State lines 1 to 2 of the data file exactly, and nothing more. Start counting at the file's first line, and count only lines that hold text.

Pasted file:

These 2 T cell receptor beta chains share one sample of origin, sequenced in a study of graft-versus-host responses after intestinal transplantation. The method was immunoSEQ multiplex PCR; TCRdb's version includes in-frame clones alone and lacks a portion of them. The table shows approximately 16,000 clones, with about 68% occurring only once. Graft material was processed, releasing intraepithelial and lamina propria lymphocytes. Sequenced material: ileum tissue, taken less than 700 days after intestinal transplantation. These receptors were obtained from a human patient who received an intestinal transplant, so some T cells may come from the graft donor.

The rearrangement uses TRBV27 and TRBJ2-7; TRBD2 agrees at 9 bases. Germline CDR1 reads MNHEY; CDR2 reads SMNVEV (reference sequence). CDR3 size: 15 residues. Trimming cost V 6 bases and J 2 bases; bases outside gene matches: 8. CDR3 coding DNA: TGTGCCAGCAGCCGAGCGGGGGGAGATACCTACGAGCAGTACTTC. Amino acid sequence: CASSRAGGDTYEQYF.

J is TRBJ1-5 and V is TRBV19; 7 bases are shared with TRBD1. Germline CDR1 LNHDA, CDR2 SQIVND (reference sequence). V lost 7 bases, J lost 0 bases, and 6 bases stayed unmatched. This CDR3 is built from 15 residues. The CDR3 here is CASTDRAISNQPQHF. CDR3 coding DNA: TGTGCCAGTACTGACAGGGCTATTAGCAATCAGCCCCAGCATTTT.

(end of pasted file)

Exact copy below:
These 2 T cell receptor beta chains share one sample of origin, sequenced in a study of graft-versus-host responses after intestinal transplantation. The method was immunoSEQ multiplex PCR; TCRdb's version includes in-frame clones alone and lacks a portion of them. The table shows approximately 16,000 clones, with about 68% occurring only once. Graft material was processed, releasing intraepithelial and lamina propria lymphocytes. Sequenced material: ileum tissue, taken less than 700 days after intestinal transplantation. These receptors were obtained from a human patient who received an intestinal transplant, so some T cells may come from the graft donor.

The rearrangement uses TRBV27 and TRBJ2-7; TRBD2 agrees at 9 bases. Germline CDR1 reads MNHEY; CDR2 reads SMNVEV (reference sequence). CDR3 size: 15 residues. Trimming cost V 6 bases and J 2 bases; bases outside gene matches: 8. CDR3 coding DNA: TGTGCCAGCAGCCGAGCGGGGGGAGATACCTACGAGCAGTACTTC. Amino acid sequence: CASSRAGGDTYEQYF.